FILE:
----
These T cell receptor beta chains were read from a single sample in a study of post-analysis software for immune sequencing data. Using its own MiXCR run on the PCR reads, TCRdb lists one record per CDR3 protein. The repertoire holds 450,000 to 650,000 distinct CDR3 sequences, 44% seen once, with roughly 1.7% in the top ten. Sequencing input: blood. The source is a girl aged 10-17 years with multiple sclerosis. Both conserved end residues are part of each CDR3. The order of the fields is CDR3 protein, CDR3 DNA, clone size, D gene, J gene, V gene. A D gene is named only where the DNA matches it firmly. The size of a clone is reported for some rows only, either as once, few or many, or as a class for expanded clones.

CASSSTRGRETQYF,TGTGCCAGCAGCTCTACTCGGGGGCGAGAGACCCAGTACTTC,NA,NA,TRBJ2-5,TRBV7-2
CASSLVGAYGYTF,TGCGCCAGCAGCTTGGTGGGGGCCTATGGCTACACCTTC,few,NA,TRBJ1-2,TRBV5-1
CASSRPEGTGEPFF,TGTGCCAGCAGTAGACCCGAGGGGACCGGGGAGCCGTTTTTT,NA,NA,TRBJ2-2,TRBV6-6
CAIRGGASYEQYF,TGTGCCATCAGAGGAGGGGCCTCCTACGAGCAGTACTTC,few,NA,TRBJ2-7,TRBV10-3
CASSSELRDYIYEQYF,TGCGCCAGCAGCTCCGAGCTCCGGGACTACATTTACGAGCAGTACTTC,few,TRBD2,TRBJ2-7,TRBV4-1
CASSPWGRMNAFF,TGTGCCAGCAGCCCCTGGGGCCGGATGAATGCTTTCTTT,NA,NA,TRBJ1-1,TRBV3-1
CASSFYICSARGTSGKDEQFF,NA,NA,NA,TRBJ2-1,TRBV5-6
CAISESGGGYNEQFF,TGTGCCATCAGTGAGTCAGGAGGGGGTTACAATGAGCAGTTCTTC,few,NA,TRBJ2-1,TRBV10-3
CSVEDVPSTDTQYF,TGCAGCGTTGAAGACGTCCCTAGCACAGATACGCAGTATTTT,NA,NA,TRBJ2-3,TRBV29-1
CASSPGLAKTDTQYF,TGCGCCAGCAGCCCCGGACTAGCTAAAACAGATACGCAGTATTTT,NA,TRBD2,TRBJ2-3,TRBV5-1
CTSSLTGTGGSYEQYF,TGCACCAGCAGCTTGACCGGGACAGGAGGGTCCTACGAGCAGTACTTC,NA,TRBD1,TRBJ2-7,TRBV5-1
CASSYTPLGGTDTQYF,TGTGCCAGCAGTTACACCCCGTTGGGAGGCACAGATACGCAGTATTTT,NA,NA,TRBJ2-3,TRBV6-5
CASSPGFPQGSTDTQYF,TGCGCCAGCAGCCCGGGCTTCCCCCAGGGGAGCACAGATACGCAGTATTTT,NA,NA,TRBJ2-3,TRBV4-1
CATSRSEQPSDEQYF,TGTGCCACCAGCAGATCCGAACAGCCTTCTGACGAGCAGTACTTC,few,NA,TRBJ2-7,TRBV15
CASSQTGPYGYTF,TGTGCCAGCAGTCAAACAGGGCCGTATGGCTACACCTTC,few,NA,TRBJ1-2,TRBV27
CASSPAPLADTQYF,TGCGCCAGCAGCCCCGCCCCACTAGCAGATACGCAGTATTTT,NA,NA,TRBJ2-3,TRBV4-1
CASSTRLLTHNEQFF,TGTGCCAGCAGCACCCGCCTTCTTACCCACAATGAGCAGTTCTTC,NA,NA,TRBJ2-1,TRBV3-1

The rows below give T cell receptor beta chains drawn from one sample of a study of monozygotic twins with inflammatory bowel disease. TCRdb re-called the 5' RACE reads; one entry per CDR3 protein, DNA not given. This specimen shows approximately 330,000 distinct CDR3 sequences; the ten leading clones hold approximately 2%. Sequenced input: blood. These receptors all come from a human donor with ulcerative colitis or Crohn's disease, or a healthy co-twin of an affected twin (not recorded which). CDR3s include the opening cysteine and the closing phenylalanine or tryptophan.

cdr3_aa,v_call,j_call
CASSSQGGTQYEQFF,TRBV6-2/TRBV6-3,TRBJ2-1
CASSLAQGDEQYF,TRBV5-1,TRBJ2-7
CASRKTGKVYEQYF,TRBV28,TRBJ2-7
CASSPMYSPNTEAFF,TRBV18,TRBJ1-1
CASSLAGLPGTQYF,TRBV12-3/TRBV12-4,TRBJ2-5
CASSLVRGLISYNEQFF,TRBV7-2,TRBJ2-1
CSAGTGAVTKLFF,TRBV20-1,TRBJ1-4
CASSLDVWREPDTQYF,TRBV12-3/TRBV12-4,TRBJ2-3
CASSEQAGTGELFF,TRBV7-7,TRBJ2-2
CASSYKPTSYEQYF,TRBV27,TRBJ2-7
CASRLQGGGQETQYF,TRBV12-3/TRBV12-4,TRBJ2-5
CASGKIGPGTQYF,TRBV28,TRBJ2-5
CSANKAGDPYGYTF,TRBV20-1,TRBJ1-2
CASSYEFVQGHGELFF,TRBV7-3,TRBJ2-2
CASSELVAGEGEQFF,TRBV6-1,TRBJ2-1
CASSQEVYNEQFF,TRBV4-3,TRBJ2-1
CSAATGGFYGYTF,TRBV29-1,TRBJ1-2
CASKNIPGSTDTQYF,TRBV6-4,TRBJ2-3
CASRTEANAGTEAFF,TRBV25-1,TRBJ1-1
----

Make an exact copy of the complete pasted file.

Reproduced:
These T cell receptor beta chains were read from a single sample in a study of post-analysis software for immune sequencing data. Using its own MiXCR run on the PCR reads, TCRdb lists one record per CDR3 protein. The repertoire holds 450,000 to 650,000 distinct CDR3 sequences, 44% seen once, with roughly 1.7% in the top ten. Sequencing input: blood. The source is a girl aged 10-17 years with multiple sclerosis. Both conserved end residues are part of each CDR3. The order of the fields is CDR3 protein, CDR3 DNA, clone size, D gene, J gene, V gene. A D gene is named only where the DNA matches it firmly. The size of a clone is reported for some rows only, either as once, few or many, or as a class for expanded clones.

CASSSTRGRETQYF,TGTGCCAGCAGCTCTACTCGGGGGCGAGAGACCCAGTACTTC,NA,NA,TRBJ2-5,TRBV7-2
CASSLVGAYGYTF,TGCGCCAGCAGCTTGGTGGGGGCCTATGGCTACACCTTC,few,NA,TRBJ1-2,TRBV5-1
CASSRPEGTGEPFF,TGTGCCAGCAGTAGACCCGAGGGGACCGGGGAGCCGTTTTTT,NA,NA,TRBJ2-2,TRBV6-6
CAIRGGASYEQYF,TGTGCCATCAGAGGAGGGGCCTCCTACGAGCAGTACTTC,few,NA,TRBJ2-7,TRBV10-3
CASSSELRDYIYEQYF,TGCGCCAGCAGCTCCGAGCTCCGGGACTACATTTACGAGCAGTACTTC,few,TRBD2,TRBJ2-7,TRBV4-1
CASSPWGRMNAFF,TGTGCCAGCAGCCCCTGGGGCCGGATGAATGCTTTCTTT,NA,NA,TRBJ1-1,TRBV3-1
CASSFYICSARGTSGKDEQFF,NA,NA,NA,TRBJ2-1,TRBV5-6
CAISESGGGYNEQFF,TGTGCCATCAGTGAGTCAGGAGGGGGTTACAATGAGCAGTTCTTC,few,NA,TRBJ2-1,TRBV10-3
CSVEDVPSTDTQYF,TGCAGCGTTGAAGACGTCCCTAGCACAGATACGCAGTATTTT,NA,NA,TRBJ2-3,TRBV29-1
CASSPGLAKTDTQYF,TGCGCCAGCAGCCCCGGACTAGCTAAAACAGATACGCAGTATTTT,NA,TRBD2,TRBJ2-3,TRBV5-1
CTSSLTGTGGSYEQYF,TGCACCAGCAGCTTGACCGGGACAGGAGGGTCCTACGAGCAGTACTTC,NA,TRBD1,TRBJ2-7,TRBV5-1
CASSYTPLGGTDTQYF,TGTGCCAGCAGTTACACCCCGTTGGGAGGCACAGATACGCAGTATTTT,NA,NA,TRBJ2-3,TRBV6-5
CASSPGFPQGSTDTQYF,TGCGCCAGCAGCCCGGGCTTCCCCCAGGGGAGCACAGATACGCAGTATTTT,NA,NA,TRBJ2-3,TRBV4-1
CATSRSEQPSDEQYF,TGTGCCACCAGCAGATCCGAACAGCCTTCTGACGAGCAGTACTTC,few,NA,TRBJ2-7,TRBV15
CASSQTGPYGYTF,TGTGCCAGCAGTCAAACAGGGCCGTATGGCTACACCTTC,few,NA,TRBJ1-2,TRBV27
CASSPAPLADTQYF,TGCGCCAGCAGCCCCGCCCCACTAGCAGATACGCAGTATTTT,NA,NA,TRBJ2-3,TRBV4-1
CASSTRLLTHNEQFF,TGTGCCAGCAGCACCCGCCTTCTTACCCACAATGAGCAGTTCTTC,NA,NA,TRBJ2-1,TRBV3-1

The rows below give T cell receptor beta chains drawn from one sample of a study of monozygotic twins with inflammatory bowel disease. TCRdb re-called the 5' RACE reads; one entry per CDR3 protein, DNA not given. This specimen shows approximately 330,000 distinct CDR3 sequences; the ten leading clones hold approximately 2%. Sequenced input: blood. These receptors all come from a human donor with ulcerative colitis or Crohn's disease, or a healthy co-twin of an affected twin (not recorded which). CDR3s include the opening cysteine and the closing phenylalanine or tryptophan.

cdr3_aa,v_call,j_call
CASSSQGGTQYEQFF,TRBV6-2/TRBV6-3,TRBJ2-1
CASSLAQGDEQYF,TRBV5-1,TRBJ2-7
CASRKTGKVYEQYF,TRBV28,TRBJ2-7
CASSPMYSPNTEAFF,TRBV18,TRBJ1-1
CASSLAGLPGTQYF,TRBV12-3/TRBV12-4,TRBJ2-5
CASSLVRGLISYNEQFF,TRBV7-2,TRBJ2-1
CSAGTGAVTKLFF,TRBV20-1,TRBJ1-4
CASSLDVWREPDTQYF,TRBV12-3/TRBV12-4,TRBJ2-3
CASSEQAGTGELFF,TRBV7-7,TRBJ2-2
CASSYKPTSYEQYF,TRBV27,TRBJ2-7
CASRLQGGGQETQYF,TRBV12-3/TRBV12-4,TRBJ2-5
CASGKIGPGTQYF,TRBV28,TRBJ2-5
CSANKAGDPYGYTF,TRBV20-1,TRBJ1-2
CASSYEFVQGHGELFF,TRBV7-3,TRBJ2-2
CASSELVAGEGEQFF,TRBV6-1,TRBJ2-1
CASSQEVYNEQFF,TRBV4-3,TRBJ2-1
CSAATGGFYGYTF,TRBV29-1,TRBJ1-2
CASKNIPGSTDTQYF,TRBV6-4,TRBJ2-3
CASRTEANAGTEAFF,TRBV25-1,TRBJ1-1